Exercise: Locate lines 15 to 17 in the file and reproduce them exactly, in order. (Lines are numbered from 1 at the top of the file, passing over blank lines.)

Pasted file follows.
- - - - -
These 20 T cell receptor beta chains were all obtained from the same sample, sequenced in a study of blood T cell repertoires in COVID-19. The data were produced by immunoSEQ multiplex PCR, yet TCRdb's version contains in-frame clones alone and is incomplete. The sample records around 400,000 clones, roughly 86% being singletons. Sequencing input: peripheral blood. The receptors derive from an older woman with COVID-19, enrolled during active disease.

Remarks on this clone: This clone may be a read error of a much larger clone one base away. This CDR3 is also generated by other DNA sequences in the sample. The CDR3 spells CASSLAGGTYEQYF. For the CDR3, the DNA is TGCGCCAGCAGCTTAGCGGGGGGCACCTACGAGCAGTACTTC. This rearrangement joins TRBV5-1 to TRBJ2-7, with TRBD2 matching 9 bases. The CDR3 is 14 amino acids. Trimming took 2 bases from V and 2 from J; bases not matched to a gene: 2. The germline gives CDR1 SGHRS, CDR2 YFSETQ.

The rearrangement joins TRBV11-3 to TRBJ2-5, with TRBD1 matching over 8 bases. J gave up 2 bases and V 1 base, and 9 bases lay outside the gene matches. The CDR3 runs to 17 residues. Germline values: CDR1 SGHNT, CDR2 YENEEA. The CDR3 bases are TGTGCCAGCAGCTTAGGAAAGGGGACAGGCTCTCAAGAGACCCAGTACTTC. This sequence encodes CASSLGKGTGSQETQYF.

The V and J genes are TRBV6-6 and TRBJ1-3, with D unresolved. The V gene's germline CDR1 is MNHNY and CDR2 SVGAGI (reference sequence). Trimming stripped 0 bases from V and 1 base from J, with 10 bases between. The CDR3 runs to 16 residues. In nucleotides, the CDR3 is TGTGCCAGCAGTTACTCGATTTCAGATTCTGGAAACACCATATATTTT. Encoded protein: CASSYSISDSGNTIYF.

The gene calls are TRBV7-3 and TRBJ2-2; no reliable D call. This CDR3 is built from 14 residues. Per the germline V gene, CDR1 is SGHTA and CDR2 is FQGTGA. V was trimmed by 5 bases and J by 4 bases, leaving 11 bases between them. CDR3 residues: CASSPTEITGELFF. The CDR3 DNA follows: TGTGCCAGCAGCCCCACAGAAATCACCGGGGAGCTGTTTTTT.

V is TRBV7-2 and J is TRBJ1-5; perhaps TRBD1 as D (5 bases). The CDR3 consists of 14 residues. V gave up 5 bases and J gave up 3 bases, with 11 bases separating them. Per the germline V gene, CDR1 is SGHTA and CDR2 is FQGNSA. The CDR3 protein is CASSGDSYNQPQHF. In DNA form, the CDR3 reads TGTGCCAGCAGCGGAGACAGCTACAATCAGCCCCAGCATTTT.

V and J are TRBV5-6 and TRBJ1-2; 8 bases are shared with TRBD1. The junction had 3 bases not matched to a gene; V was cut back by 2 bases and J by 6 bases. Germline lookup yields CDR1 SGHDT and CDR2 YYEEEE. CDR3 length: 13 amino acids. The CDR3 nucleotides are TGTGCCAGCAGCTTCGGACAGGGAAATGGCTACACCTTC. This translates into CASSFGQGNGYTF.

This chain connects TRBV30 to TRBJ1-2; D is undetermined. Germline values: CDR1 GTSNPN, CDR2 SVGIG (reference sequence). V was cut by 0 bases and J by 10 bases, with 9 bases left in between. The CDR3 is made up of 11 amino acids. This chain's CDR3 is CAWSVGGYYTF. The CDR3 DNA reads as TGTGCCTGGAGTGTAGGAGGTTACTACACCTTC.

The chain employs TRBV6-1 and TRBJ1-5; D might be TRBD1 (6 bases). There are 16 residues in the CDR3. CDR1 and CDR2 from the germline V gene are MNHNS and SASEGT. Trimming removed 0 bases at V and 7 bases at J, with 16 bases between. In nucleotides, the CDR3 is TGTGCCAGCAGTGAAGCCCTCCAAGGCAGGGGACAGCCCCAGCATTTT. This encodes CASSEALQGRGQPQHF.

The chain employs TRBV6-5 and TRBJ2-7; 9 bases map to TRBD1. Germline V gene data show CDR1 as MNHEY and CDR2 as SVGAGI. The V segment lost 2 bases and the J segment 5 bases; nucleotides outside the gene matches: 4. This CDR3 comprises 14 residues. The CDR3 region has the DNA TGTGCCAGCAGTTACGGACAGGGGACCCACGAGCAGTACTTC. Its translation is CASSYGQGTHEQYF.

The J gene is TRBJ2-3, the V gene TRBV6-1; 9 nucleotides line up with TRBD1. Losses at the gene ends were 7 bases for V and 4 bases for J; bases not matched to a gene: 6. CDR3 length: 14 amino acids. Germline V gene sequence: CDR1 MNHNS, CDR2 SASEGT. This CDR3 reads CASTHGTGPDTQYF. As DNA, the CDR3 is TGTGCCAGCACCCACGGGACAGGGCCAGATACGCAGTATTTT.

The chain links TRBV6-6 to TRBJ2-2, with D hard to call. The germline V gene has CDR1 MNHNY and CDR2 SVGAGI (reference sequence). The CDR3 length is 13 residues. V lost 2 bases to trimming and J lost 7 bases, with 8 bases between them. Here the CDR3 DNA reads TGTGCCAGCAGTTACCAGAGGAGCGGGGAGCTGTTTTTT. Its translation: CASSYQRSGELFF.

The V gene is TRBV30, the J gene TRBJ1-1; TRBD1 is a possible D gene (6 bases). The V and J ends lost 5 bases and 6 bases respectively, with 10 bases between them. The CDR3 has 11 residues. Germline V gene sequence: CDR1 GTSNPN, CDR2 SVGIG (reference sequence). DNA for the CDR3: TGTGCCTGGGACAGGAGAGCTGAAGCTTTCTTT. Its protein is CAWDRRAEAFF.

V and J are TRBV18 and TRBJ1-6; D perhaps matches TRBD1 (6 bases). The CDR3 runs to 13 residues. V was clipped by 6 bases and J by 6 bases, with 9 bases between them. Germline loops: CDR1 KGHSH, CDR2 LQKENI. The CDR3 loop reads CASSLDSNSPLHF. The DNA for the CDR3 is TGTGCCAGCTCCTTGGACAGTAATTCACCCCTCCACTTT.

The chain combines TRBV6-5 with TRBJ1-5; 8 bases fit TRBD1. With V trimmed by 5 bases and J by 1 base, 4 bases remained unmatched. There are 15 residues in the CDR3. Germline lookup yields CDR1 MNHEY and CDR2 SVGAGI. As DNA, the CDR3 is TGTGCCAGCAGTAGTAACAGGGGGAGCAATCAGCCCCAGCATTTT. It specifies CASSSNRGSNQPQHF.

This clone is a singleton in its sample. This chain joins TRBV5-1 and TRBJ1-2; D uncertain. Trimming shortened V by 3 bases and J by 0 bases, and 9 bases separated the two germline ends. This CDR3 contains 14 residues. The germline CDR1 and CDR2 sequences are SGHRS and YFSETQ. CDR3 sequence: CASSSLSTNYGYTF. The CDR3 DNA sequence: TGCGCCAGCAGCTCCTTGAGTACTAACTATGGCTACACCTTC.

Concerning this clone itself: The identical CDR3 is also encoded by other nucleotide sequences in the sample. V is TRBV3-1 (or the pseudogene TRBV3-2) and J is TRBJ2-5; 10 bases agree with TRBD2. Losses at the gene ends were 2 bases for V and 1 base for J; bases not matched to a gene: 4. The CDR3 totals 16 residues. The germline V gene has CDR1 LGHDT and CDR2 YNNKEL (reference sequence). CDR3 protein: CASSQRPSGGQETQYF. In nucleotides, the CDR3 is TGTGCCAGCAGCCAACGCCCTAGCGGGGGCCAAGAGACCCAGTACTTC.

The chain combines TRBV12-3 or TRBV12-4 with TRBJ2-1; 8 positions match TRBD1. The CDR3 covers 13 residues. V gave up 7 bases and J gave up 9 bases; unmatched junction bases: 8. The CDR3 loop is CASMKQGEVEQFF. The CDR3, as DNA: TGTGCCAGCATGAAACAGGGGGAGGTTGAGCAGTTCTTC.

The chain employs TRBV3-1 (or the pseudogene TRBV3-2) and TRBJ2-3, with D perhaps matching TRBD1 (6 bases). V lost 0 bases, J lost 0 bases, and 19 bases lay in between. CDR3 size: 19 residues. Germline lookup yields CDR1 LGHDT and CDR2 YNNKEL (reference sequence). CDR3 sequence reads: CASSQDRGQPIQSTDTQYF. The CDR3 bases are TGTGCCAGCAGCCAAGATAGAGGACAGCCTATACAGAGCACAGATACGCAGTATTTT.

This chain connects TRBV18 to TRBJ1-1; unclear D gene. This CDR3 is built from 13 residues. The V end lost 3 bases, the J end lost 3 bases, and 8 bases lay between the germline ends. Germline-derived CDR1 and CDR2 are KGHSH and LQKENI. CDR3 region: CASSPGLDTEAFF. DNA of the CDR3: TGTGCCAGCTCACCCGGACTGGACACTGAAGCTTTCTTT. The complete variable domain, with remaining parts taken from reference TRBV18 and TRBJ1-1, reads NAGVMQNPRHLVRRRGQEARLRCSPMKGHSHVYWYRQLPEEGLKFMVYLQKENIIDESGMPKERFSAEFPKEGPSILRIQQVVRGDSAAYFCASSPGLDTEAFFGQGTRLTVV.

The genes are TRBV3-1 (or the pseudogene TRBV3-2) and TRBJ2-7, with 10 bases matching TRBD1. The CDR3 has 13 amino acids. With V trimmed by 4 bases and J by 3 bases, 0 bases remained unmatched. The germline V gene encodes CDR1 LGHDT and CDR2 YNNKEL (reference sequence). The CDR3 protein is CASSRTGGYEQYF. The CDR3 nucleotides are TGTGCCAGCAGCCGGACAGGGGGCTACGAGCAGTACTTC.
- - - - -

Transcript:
The chain combines TRBV6-5 with TRBJ1-5; 8 bases fit TRBD1. With V trimmed by 5 bases and J by 1 base, 4 bases remained unmatched. There are 15 residues in the CDR3. Germline lookup yields CDR1 MNHEY and CDR2 SVGAGI. As DNA, the CDR3 is TGTGCCAGCAGTAGTAACAGGGGGAGCAATCAGCCCCAGCATTTT. It specifies CASSSNRGSNQPQHF.

This clone is a singleton in its sample. This chain joins TRBV5-1 and TRBJ1-2; D uncertain. Trimming shortened V by 3 bases and J by 0 bases, and 9 bases separated the two germline ends. This CDR3 contains 14 residues. The germline CDR1 and CDR2 sequences are SGHRS and YFSETQ. CDR3 sequence: CASSSLSTNYGYTF. The CDR3 DNA sequence: TGCGCCAGCAGCTCCTTGAGTACTAACTATGGCTACACCTTC.

Concerning this clone itself: The identical CDR3 is also encoded by other nucleotide sequences in the sample. V is TRBV3-1 (or the pseudogene TRBV3-2) and J is TRBJ2-5; 10 bases agree with TRBD2. Losses at the gene ends were 2 bases for V and 1 base for J; bases not matched to a gene: 4. The CDR3 totals 16 residues. The germline V gene has CDR1 LGHDT and CDR2 YNNKEL (reference sequence). CDR3 protein: CASSQRPSGGQETQYF. In nucleotides, the CDR3 is TGTGCCAGCAGCCAACGCCCTAGCGGGGGCCAAGAGACCCAGTACTTC.